Tuesday, April 7th – Spent the entire day thinking it was Wednesday. In other news, we’re rewatching The Office from start to finish. That show makes me laugh like a hyena and it gives me something to look forward to at night. I’ll take these small wins thank you very much.

Saturday, April 11th – Woke up in a funky, grumpy mood. My back pain has been an annoying thorn in my side, literally. I re-aggravated a herniated disk from years ago and now have to nurse it back to normal. Some days I don’t notice it; other days I can barely go on a short walk. Once I got the energy to step outside, it remedied my sour vibe. These walks can literally save the day and I’m reminded of how important getting fresh air can be. I might leave the house in a bad mood but I always come back refreshed and happier.

Easter and the week after – It was the worst week of isolation so far. I felt strange, tired, and with symptoms similar to Covid. I wondered if it could be hay fever? I’ve always had asthma so maybe they’re just reacting to the pollen? I couldn’t ignore that my lungs burned and ached, my neck shoulders were sore for no reason. I didn’t have a fever, but was so tired I took 3 hour naps after sleeping a full night. When I called the telemedicine service, they said it sounds like Covid, but to stay home unless it gets really bad.

The week following Easter I tried get better and take care of my body with vitamins and rest. Who knows what it was but I’m curious to find out once tests are more readily available.

Wednesday, April 22nd I’m excited! Today was the launch of the #WanderWomen series on this blog. After joining a few expat groups on Facebook, I was blown away by the incredible stories I was reading. I asked women to reach out to be part of this project and the response was humbling. Dozens of women from literally every corner had a story to tell. I plan on posting every week to feature them.

Saturday, April 25th – I felt a powerful pang of homesickness today. It’s a weird reality to not be able to jump on a plane and join my family. I see tickets to Texas are cheap (500 euros roundtrip compared to 1,200+) so maybe it’s time to book. Who knows when air travel will go back to normal

Sunday, April 26th – I feel an over-pouring of affection for my hubs these days. Despite what I’ve been hearing about some couples in quarantine, we’re not fighting at all. He has his mountain biking excursions on most days and I’m staying busy, too. When he gets home in the evening I’m happy to see him and relax with a game, a movie, a cocktail. I’m just enjoying the abundance of quality time we have because it definitely wasn’t like this last year.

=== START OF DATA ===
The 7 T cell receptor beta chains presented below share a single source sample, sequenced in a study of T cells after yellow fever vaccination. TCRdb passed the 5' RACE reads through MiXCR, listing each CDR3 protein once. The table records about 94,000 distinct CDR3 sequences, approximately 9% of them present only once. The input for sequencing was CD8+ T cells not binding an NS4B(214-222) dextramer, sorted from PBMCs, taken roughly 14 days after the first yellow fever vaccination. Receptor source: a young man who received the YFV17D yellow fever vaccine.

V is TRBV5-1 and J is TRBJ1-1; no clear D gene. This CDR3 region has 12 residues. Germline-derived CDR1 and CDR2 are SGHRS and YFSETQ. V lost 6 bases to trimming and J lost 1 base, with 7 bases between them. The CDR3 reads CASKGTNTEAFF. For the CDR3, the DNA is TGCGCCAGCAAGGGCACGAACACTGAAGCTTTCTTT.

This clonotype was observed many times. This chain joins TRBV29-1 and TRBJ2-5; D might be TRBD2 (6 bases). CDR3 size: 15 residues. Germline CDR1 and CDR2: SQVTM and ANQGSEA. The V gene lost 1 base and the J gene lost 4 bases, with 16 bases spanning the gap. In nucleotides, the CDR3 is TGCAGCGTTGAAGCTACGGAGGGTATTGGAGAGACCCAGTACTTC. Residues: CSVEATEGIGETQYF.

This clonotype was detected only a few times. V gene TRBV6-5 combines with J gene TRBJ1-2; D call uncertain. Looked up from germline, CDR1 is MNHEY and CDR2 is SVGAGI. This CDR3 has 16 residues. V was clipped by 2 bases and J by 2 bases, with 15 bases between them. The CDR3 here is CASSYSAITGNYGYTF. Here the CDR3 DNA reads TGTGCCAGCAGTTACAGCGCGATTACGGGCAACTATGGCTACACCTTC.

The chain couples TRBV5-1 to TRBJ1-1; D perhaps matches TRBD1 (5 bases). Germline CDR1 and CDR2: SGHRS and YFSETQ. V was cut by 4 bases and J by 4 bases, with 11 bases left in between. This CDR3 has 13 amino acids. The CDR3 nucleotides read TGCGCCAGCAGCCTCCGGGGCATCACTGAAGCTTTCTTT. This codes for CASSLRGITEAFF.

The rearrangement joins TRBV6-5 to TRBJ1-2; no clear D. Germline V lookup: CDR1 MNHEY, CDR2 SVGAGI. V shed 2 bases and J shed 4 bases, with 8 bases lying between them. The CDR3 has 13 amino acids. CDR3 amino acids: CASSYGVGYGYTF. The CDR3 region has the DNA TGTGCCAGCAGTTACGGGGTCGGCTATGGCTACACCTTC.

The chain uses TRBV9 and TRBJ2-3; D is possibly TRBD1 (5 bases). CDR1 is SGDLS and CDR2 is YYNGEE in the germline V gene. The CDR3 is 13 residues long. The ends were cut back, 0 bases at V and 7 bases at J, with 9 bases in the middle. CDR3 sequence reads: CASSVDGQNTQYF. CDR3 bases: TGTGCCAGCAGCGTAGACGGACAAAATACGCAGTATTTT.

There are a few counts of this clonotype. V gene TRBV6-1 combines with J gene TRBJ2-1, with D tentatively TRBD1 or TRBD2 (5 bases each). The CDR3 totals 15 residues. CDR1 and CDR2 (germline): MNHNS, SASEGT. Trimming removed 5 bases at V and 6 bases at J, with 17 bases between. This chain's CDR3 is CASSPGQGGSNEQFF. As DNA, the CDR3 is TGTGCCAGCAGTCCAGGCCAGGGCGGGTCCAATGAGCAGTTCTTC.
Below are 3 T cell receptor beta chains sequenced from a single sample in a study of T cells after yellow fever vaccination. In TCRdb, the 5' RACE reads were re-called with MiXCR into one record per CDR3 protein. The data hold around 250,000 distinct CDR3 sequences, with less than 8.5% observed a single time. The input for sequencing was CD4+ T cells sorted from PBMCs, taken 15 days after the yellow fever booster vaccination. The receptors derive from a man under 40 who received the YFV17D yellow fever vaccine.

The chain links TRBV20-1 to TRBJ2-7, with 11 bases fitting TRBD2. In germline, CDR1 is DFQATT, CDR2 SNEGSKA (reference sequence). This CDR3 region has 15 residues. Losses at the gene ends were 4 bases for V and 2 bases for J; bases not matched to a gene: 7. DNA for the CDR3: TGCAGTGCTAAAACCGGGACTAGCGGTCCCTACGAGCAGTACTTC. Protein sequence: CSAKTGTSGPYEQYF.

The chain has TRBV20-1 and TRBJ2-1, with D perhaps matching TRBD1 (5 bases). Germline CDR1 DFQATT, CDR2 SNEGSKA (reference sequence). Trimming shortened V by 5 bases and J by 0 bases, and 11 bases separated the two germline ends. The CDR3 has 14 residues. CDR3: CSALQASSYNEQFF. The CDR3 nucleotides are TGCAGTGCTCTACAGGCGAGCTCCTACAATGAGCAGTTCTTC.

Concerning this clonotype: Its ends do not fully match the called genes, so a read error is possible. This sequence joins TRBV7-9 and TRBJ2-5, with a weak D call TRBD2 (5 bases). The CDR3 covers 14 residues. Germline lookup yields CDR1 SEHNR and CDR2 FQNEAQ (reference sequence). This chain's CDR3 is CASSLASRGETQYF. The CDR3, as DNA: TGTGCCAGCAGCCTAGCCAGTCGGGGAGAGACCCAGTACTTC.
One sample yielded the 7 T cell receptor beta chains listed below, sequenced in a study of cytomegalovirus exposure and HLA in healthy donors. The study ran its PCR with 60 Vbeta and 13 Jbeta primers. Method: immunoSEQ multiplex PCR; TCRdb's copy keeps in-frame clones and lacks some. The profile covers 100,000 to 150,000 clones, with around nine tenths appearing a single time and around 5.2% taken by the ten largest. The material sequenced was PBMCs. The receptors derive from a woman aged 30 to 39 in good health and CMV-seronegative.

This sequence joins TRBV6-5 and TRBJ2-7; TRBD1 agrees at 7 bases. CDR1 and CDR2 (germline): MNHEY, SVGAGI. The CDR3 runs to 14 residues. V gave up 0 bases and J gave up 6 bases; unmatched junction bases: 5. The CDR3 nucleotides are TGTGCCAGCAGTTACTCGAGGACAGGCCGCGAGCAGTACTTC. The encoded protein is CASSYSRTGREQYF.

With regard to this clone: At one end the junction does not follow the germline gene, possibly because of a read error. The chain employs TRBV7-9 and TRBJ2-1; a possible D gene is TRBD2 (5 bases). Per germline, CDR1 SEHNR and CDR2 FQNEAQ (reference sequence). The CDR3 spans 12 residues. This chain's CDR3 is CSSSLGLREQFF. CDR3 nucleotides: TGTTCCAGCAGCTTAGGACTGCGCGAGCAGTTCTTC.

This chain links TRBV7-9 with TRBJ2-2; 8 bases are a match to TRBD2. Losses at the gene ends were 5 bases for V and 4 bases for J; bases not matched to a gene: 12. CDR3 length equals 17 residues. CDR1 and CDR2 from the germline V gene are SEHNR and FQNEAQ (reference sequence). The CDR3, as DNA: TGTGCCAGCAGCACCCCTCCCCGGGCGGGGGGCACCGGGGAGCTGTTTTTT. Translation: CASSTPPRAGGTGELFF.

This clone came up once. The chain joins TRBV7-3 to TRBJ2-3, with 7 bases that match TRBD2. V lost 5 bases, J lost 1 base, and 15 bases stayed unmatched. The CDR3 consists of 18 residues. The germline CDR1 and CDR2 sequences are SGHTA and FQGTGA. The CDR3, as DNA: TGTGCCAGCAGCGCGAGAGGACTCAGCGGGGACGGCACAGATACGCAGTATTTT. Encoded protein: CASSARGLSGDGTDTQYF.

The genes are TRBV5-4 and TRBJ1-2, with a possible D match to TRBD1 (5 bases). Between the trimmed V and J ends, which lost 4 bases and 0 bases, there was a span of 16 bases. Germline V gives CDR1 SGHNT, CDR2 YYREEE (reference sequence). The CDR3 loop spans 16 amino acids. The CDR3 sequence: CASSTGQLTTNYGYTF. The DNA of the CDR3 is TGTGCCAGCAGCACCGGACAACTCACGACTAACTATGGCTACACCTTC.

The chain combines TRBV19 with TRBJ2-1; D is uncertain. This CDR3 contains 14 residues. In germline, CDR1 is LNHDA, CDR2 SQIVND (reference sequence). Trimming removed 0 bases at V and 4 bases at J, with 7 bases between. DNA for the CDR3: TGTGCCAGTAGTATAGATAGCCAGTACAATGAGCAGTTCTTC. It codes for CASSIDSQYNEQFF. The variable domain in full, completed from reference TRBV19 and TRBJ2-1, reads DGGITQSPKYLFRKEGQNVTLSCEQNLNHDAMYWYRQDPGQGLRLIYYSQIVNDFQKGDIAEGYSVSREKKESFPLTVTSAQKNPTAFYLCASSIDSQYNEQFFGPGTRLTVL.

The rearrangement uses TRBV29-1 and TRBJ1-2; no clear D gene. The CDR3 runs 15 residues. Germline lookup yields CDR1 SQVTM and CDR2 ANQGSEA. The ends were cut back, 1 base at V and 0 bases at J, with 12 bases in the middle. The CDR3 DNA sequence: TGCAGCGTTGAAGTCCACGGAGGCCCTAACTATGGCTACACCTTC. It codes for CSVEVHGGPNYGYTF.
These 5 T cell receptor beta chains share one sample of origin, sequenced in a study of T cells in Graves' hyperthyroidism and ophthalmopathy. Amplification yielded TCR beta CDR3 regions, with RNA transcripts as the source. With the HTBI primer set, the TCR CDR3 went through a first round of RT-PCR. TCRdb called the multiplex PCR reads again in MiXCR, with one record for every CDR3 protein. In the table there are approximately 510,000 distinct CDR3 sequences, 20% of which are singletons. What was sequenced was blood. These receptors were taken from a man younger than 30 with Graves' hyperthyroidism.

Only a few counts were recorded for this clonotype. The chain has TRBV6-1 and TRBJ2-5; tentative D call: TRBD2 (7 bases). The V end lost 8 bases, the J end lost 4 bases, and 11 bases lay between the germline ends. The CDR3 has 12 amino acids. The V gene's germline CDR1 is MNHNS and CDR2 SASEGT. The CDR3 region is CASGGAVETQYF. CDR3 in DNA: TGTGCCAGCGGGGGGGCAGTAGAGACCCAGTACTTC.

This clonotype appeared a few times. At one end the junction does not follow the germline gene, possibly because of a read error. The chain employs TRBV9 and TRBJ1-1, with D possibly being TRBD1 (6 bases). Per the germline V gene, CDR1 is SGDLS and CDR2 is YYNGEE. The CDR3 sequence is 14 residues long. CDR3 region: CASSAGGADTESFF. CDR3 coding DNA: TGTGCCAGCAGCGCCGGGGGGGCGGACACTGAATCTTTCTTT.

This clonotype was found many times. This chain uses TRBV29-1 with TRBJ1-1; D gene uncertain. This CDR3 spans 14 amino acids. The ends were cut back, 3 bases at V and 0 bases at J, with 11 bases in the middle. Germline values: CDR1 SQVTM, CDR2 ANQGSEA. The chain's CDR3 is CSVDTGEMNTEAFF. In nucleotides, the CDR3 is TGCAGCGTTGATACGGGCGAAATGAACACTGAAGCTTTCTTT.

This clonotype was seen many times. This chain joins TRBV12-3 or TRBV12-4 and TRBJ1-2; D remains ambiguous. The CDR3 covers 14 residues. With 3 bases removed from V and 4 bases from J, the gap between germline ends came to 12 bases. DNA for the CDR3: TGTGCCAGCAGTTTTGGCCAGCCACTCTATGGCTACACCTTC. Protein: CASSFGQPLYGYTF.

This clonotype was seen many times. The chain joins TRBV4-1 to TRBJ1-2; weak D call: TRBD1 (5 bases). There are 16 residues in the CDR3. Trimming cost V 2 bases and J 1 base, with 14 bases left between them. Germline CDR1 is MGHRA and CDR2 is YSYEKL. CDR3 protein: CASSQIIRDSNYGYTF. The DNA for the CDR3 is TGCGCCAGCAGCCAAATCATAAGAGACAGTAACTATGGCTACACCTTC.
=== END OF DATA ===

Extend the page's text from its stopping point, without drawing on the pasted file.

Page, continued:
Monday, April 27th This Monday is a bit different than the rest!

Small stores like hairdressers, garden centers, and nail salons have opened up again. As I walked to get a bag of soil for our new balcony planters, I peered into these shops to see a few people resuming life as ‘normal’. Hairdressers and nail technicians used masks, the clients didn’t. I made eye contact with a woman doing her nails and she smiled as if to say, this is great. It was supposed to rain today, but aha, it’s another glorious day. I’m happy. Turns out I’m not the only one with the idea to buy soil and plants after weeks of not being able to.

Wednesday, April 29th My writer’s block has lifted!

It’s such a relief and gets me excited for the day. Obviously travel articles are off the table for now, and topics I had tried to dive into before but couldn’t are now begging to be written. Normally I can only write out at coffee shops but since that’s not possible anymore it took adjusting. I’ll get ideas while I’m doing the dishes, working out, all the time! Now I’m riding the wave and seizing the chance to get everything down on paper. On the screen at least 😉

Thursday, April 30th A year ago today I was in Ibiza with one of my good girlfriends, Vio. On this day, we were overlooking this stunning Spanish bay and basking in the sun. Wanderlust is starting to sneak its way into my soul again. I miss traveling and the explorations of last year and working with hotels. I miss Paris, too.